President Barack Obama pauses as he answers a question about sequestration March 1 at the White House following a meeting with Speaker of the House John Boehner and congressional leaders. Obama branded the automatic budget cuts about to slam into the U.S. economy as "dumb" and "unnecessary" but blamed Republicans for the failure to avert them. (Jewel Samad / AFP)
WASHINGTON — Little progress appeared to be made Friday during a White House meeting between the president and congressional leaders about deep budget cuts triggered earlier in the day.
President Barack Obama, speaking from the White House briefing room following the meeting, called the $1 trillion combined cuts to planned defense and domestic spending “arbitrary” and “unnecessary” and “inexcusable.” He added the cuts would “send a ripple effect throughout the economy.”
He and congressional Republicans agree on that, but not much else, adding doubt about Washington’s ability to undo or delay the cuts before they are fully implemented on March 27.
Echoing lawmakers, Obama said the best hope for forcing the political system into action is lawmakers’ constituents.
“My hope is that after some reflection, as members of Congress start hearing from constituents that are negatively impacted … they step back and say, ‘All right, is there a way for us to move forward on’ a package of deficit-reduction measures that both political parties can agree on,” Obama said.
At various points during the press conference, the president mentioned killing programs “that don’t work,” closing corporate tax loopholes, other federal cuts and some entitlement program reforms.
The problem is House Republicans — and some in the Senate — don’t agree with him on how to reform entitlements nor on closing loopholes. And their biggest difference remains new revenues.
Obama wants some. Republicans want none.
As he departed the White House, House Speaker Rep. John Boehner, R-Ohio, repeated his line that “spending is the problem.”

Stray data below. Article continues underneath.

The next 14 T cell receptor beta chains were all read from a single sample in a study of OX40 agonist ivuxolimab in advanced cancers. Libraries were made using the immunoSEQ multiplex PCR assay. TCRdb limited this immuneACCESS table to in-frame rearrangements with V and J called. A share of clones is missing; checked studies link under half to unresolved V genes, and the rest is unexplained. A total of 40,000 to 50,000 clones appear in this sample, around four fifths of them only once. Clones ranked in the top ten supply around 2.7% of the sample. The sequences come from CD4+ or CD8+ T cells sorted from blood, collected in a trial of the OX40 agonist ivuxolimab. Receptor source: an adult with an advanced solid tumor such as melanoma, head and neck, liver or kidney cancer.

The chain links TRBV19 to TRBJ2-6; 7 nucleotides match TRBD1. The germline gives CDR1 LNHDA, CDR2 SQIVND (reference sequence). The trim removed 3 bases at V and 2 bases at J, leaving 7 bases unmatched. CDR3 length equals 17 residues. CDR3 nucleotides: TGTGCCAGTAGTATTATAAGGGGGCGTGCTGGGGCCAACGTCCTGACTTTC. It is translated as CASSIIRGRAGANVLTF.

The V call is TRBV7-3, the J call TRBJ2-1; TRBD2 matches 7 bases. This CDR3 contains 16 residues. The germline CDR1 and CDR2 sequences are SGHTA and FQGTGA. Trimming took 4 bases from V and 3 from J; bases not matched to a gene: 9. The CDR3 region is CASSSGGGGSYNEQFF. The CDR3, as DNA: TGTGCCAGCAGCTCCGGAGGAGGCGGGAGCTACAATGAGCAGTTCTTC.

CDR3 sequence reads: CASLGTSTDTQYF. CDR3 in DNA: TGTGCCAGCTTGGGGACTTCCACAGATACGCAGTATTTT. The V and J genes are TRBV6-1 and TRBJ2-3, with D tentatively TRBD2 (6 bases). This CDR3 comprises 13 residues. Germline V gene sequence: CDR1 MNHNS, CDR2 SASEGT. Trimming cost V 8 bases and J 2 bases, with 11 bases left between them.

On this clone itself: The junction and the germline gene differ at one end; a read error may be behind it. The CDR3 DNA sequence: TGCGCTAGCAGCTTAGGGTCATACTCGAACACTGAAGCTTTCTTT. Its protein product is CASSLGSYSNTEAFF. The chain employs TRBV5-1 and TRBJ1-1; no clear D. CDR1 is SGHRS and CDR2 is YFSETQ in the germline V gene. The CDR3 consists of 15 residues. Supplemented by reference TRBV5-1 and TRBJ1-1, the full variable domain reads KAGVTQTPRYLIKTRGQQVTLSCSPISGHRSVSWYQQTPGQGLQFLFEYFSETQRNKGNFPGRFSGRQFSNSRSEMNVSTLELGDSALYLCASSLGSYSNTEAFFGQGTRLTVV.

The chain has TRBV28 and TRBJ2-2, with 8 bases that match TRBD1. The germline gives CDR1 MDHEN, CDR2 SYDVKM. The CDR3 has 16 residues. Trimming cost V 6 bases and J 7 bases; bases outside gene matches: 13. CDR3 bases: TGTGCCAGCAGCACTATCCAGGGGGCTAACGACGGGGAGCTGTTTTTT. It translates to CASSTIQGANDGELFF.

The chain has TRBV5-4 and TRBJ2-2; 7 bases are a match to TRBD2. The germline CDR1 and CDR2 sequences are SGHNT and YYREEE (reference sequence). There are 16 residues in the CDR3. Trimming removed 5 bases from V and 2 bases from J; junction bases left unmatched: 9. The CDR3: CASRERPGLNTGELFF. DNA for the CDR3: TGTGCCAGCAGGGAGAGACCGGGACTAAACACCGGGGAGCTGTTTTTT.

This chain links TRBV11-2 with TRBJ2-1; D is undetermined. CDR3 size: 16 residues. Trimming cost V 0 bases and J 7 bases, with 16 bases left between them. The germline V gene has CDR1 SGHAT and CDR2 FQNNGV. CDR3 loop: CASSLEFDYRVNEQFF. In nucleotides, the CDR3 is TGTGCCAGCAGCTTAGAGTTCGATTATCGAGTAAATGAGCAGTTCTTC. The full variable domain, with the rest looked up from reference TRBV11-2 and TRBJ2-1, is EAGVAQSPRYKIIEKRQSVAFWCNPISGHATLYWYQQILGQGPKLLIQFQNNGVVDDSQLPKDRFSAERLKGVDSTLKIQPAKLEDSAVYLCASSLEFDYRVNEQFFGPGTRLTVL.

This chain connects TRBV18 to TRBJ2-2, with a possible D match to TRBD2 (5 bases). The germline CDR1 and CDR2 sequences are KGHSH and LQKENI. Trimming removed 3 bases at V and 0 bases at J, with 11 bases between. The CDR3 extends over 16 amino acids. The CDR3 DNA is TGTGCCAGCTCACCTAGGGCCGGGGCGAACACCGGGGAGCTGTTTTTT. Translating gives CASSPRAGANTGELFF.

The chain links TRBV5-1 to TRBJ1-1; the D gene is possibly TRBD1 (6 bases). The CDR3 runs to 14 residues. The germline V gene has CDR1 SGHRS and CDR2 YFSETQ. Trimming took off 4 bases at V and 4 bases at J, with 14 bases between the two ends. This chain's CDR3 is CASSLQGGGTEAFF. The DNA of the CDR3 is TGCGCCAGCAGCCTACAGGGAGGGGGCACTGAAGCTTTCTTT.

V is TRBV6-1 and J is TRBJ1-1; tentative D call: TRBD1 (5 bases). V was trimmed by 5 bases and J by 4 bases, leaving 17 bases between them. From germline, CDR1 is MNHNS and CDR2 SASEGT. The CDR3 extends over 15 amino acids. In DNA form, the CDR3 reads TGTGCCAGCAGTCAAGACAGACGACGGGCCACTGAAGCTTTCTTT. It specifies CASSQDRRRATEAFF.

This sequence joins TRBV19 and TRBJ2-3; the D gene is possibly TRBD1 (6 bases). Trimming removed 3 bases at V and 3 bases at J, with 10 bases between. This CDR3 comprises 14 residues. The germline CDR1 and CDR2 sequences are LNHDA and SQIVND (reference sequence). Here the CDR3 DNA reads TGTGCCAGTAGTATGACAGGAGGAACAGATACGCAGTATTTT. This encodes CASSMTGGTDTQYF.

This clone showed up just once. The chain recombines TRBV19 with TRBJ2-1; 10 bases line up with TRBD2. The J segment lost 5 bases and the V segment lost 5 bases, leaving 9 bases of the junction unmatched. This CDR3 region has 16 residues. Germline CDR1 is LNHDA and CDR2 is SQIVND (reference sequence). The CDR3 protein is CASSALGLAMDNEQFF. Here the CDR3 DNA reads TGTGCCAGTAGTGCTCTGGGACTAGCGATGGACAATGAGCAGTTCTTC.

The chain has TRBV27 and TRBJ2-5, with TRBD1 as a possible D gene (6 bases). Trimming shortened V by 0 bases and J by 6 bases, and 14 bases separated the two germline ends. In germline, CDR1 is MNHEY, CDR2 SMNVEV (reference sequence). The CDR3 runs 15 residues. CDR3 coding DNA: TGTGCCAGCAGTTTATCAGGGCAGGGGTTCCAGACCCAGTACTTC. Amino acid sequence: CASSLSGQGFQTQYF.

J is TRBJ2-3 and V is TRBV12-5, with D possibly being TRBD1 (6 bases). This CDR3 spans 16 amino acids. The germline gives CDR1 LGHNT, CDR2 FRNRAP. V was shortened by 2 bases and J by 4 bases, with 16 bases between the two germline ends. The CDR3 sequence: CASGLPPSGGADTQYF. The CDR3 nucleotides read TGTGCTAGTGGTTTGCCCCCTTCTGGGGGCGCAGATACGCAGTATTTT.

“The president got his tax hikes in January,” Boehner said. “The discussion about revenue is over. It’s about taking on the spending problem here in Washington.”
The president, at various points in the 19 months of trying to strike a big fiscal deal or one to just avert sequestration, has proposed a smaller amount of defense cuts than the $500 billion in sequestration.
But House Armed Services Committee Chairman Rep. Howard “Buck” McKeon, R-Calif., told reporters on Capitol Hill earlier Friday that Boehner told Obama during the meeting that House Republicans will accept no further defense cuts.
Obama hit Republicans for “refusing to budge on closing a single wasteful loophole to close the deficit.” He sharply accused Republicans of being more interested in protecting the “well connected,” saying they think “that’s more important than protecting our military.” House Republicans, meantime, accused Obama of just wanting to raise taxes and slash Pentagon spending.
McKeon twice held up two quarters during the Hill briefing and told reporters “for every dollar we have saved” since deficit-reduction efforts began in 2011 “50 cents have come out of defense.”
His message to Obama: No more.
Not all of McKeon’s House GOP colleagues feel that way, however. Some support further reductions to Pentagon spending, and some are fine with allowing the full sequester cut to happen.
McKeon told reporters those members simply “aren’t experts” on the military like the HASC members who joined him on a stage Friday. It is unclear, however, what else House GOP hawks can do to change the minds of spending cut-frenzied Republicans.
Obama said he intends to keep pushing members of both parties on Capitol Hill to pass something to avert the cuts.
“It may take a couple weeks, it may take a couple months, but I’m gonna keep on pushing on it,” Obama said.
“What is true right now is the Republicans have made a choice that maintaining an iron-clad rule that we will not accept an extra dime of revenue makes it [hard] to get a comprehensive deal,” Obama said, unintentionally underscoring the main hurdle standing before getting a deal done.
Asked why he simply doesn’t lock himself in a room with congressional leaders and not let them leave until a sequester-averting deal is in place, Obama said he “is not a dictator” and “cannot have Secret Service block the door.
“If there was a secret way to [force a deal],” Obama said, “I would have tried that, I would have done that.”
While some, including Obama himself at times, as well as military leaders and defense industry brass, have predicted the sequestration cuts would have dire consequences, the president struck a different tone Friday.
“This is not going to be an apocalypse,” Obama said. “But it’s dumb.”